The magic of the cup


Millwall 3

McDonald 36, Fuller 63+83

Bradford City 3

Knott 6+76, Nelson 70(OG)

Saturday 3 January, 2015

Written by Mark Danylczuk (images by Mike Holdsworth)

So close. But it was not to be. Instead the Bantams will have to settle for a deserved third round FA Cup replay back at Valley Parade, after a quite astonishing game at the Den.

Full of commitment, bravery, desire and attacking prowess, both sides fought it out to claim a place in round four, but the draw was about a fair result. The Bradford City faithful who made it down to south east London on a cold January afternoon were rewarded with a six goal thriller in which we were reminded of how fun it can be to watch City in the Cup.

City made two enforced changes from the team which beat Notts County last week. In came keeper Ben Williams for the cup tied Jordan Pickford, and defender Alan Sheehan for the injured Andrew Davies. Barely had the game settled when City took the early lead. It was from Sheehan’s corner that James Hanson provided the knockdown for Billy Knott to fire home from close range.

Most fans could barely believe the early goal, slightly more so as the goal was at the opposite end of the pitch to the fans and it was difficult to the see the strike in the goalmouth scramble. It was good work down the right from Andy Halliday which produced the corner. The on loan Scot was to have probably his finest game in a City shirt as he contributed more in his wing play than we have seen in most games.


The expected Millwall onslaught followed as the home side sought a way back into the game. The well-travelled Ricardo Fuller was proving a threat for Millwall and had two chances within a number of minutes. He firstly dragged a shot wide in the area in the twelfth minute and had a disallowed goal ruled out shortly after.

Along with fellow Aussie striker Scott McDonald and nippy winger Lee Martin, the home attacking line began to dominate. City were continuing to be exposed down the right side, Millwall doubling up on Stephen Darby through McDonald, Fuller and left back Matthew Griggs.

The Bantams had a great chance to double the lead in the 25th minute when a Sheehan free kick from inside his own half was flicked on by Hanson and Halliday volleyed just over from close range. The continuing pressure on the City right contributed to the equaliser as a ball in from the Millwall left was glanced home by Scott McDonald at the near post. City responded well and a Filipe Morais shot went just wide before the interval as the half closed out.


The second half began as the first ended with continuing Millwall pressure. City were not helping themselves by seemingly adopting a more defensive mentality, in particular Gary Liddle with a number of sideways and backward passes, inviting the pressure onto the City defence. The passing became more panicky and Bradford struggled to retain possession. It was Morais who was caught out in midfield for Millwall’s second goal; the resulting attack left McDonald to square for Fuller to tap the ball home and send the home side into the lead.

Then it all changed. 2012-13 cup run memories déjà vu.

Suddenly, the Bantams became invigorated and adopted a more attacking and passing-style approach through the middle diamond. Knott became more influential pulling the strings and, out of nothing, came the City equaliser. Hanson hit a shot which deflected, looping off the underside of the crossbar and then off defender Sid Nelson and into the net.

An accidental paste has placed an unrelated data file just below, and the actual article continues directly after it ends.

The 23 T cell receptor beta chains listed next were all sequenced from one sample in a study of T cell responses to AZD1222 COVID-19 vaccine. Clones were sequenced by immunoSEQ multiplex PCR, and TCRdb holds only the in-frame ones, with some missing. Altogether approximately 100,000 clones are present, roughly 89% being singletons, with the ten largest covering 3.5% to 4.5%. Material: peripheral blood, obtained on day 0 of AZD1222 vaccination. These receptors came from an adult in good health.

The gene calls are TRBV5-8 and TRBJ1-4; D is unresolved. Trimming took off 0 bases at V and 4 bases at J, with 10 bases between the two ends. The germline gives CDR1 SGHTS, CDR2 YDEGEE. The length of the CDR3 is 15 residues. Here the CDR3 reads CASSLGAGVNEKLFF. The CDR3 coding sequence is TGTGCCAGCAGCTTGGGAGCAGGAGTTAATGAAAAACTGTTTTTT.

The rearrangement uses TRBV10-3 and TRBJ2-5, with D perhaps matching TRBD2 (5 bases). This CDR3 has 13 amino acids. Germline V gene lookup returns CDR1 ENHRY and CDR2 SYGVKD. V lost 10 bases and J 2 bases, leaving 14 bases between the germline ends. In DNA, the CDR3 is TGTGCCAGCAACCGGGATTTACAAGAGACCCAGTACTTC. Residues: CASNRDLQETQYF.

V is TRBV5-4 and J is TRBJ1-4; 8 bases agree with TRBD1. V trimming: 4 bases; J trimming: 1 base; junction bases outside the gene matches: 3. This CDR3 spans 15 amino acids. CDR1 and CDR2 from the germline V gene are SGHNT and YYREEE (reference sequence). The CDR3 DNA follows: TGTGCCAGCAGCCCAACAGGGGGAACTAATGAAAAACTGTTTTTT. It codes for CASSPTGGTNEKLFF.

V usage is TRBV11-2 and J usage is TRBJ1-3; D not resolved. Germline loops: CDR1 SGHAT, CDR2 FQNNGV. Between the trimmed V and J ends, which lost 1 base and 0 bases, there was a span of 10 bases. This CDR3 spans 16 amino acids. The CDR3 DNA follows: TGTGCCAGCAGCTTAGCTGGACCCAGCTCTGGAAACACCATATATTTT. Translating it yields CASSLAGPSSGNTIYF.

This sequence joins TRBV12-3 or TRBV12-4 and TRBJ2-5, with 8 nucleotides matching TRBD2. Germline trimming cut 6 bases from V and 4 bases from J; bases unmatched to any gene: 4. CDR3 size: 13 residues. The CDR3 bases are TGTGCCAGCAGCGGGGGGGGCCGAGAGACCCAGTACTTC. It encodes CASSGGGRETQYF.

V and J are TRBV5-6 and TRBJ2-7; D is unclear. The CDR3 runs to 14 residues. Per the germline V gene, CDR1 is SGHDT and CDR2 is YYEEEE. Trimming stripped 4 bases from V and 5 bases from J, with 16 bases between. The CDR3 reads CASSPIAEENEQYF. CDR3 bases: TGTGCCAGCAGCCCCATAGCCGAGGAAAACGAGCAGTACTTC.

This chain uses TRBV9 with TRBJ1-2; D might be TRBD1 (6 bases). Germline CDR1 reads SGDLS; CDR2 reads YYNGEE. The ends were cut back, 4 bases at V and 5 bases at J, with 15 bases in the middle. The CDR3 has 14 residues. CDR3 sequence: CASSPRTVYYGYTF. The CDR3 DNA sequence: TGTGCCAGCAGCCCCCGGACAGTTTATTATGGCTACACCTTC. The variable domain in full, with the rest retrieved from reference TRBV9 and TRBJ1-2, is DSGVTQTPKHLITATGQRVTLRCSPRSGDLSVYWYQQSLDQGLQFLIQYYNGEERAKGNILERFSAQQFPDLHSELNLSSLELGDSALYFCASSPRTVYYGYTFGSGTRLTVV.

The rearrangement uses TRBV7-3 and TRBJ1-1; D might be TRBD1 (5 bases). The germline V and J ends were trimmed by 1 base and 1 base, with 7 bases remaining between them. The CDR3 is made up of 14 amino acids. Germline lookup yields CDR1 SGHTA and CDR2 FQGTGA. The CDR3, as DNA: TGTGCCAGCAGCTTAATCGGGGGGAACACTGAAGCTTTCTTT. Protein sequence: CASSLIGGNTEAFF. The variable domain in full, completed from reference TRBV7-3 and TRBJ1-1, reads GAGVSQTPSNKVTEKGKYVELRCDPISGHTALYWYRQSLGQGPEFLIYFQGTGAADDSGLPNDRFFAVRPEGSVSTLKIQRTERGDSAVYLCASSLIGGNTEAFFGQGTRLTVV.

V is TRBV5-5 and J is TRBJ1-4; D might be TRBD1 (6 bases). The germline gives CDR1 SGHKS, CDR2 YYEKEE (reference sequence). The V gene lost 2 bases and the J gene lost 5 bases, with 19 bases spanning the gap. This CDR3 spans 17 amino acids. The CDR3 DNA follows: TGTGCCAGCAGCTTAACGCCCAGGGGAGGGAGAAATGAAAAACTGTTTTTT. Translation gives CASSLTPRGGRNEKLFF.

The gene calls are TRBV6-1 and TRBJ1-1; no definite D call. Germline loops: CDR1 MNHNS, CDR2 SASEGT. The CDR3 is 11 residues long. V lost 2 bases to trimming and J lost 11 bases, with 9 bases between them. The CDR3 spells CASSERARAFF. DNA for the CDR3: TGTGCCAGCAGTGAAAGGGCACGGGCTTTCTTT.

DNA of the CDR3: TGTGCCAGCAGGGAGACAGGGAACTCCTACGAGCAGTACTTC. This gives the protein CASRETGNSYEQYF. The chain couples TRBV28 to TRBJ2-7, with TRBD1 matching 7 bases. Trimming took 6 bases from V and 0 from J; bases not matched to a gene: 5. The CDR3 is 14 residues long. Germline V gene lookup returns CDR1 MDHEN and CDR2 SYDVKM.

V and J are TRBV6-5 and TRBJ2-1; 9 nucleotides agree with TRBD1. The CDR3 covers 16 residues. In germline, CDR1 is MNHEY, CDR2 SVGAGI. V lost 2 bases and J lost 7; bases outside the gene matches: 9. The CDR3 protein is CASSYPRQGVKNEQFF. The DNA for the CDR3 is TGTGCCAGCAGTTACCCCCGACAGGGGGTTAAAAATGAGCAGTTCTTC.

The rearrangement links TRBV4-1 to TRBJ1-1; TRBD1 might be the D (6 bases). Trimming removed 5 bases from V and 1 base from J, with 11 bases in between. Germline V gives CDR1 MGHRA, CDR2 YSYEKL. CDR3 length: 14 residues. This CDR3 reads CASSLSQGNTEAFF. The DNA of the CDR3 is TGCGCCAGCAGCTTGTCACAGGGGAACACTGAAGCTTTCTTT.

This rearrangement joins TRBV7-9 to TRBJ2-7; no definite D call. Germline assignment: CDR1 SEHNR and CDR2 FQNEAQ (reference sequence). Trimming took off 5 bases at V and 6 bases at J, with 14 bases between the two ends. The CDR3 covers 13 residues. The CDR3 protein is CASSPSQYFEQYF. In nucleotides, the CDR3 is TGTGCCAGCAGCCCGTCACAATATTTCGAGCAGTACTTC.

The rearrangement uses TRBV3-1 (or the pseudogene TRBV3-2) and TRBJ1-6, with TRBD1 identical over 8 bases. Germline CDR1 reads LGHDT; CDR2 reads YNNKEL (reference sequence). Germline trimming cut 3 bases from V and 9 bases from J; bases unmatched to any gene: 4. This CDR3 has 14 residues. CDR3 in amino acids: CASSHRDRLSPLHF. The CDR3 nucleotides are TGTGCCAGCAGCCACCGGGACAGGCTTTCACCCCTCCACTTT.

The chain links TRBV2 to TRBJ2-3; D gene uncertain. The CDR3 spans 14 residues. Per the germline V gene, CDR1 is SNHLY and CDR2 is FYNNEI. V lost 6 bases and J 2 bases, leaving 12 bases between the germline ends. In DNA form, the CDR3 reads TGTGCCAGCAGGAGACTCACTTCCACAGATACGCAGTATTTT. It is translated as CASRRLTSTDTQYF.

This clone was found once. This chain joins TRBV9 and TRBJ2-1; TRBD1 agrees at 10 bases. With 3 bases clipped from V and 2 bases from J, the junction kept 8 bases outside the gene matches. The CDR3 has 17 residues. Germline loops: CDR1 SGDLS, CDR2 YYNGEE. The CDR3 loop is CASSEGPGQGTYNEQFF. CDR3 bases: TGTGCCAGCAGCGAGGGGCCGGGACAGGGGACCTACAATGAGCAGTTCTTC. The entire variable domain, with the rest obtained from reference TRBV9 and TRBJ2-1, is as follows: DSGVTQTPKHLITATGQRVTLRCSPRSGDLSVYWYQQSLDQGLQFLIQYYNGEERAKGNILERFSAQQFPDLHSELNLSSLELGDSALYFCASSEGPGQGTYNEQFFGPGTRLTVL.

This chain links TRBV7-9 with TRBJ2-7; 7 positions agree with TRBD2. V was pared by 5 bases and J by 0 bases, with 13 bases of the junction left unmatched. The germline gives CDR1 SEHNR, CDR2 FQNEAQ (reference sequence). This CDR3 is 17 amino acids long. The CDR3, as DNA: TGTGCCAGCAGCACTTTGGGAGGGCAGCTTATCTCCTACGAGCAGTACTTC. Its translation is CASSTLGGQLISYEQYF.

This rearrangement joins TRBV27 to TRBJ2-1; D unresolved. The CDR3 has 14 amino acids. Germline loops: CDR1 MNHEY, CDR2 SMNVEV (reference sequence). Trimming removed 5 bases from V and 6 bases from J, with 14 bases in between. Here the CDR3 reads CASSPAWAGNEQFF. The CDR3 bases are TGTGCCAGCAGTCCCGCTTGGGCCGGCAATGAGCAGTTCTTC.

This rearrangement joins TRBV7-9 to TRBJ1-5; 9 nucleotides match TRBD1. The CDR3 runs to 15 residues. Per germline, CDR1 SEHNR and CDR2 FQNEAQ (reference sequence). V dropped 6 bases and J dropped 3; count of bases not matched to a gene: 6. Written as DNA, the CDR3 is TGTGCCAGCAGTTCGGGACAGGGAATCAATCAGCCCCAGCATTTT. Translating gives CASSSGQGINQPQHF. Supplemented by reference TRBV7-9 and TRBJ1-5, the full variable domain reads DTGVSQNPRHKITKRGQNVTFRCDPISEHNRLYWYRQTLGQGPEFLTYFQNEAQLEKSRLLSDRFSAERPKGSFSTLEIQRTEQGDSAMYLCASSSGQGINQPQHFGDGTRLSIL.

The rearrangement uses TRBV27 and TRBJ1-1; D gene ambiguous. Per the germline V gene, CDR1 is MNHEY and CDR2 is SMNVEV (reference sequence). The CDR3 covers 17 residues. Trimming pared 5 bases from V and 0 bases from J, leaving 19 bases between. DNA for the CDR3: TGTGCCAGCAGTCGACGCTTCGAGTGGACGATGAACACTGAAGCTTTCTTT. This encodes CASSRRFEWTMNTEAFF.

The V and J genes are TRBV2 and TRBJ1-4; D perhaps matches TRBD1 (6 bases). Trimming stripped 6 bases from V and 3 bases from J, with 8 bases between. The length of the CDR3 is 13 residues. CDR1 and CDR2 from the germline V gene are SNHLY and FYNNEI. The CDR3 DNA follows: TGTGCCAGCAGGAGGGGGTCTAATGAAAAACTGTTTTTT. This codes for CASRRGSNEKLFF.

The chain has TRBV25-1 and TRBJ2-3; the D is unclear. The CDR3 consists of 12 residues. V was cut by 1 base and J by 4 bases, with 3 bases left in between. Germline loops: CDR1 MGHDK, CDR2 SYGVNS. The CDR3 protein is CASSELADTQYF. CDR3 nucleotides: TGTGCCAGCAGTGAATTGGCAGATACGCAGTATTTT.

Millwall were stunned and City continued this wonderful attacking interplay, with the increasingly impressive Morais  proving a handful with his trickery on the right wing. It has been known that the likes of Championship sides Bolton and Sheffield Wednesday are interested in the Portuguese winger, and he seems destined for a higher level. It will be interesting to see if City can hold onto him.

It was Morais who then provided the cross, after good work with Darby on the right, for Knott to tuck the ball home superbly with a sweet volley inside the box. It felt like Aston Villa away circa 2013 all over again; similar upper stand view with the killer goals in front of the City faithful. The crowd response was electric and one of the most vocal experienced for a long time. A (minor) cup upset was on the cards. It still wouldn’t probably headline Match of the Day but it would be an upset all the same.


But it was ultimately one substitution which changed the game in Millwall’s favour. Straight after the goal Jason Kennedy was brought on for Halliday, seemingly in an attempt to shut up shop and keep it tight for the remainder of the game. And it was Kennedy’s failure to track and tackle winger Magaye Gueye, whose pacy run enabled him to pass the ball inside to Martin, and across to Fuller, to convert his second and the game’s sixth goal. 3-3.

And so the game finished. Disappointment in not holding out for the win, but great credit in coming back from a losing position at 2-1 down. Many plus points can be drawn from the second half, with the attacking, shorter passing approach of the diamond proving effective when coupled with the increased wide play. With Stead and Hanson up front, the long ball approach is a useful weapon; but a mixing up of the styles seems to suit City better, adapting as needed.

The unbeaten run goes on and City can look forward to being in the hat for Monday’s fourth round draw. A favourable pairing against one of the Premier League big guns could provide a tasty replay, with all to play for; in what has become a nice side chapter to the main story of City’s League One promotion push.

City: Williams, Darby, McArdle, Sheehan, Meredith, Morais, Liddle, Knott (McBurnie 90), Halliday (Kennedy 77), Hanson, Stead (Zoko 89)

Not used: Urwin, Wright, Routis, Mottley-Henry



Categories: Match Reviews

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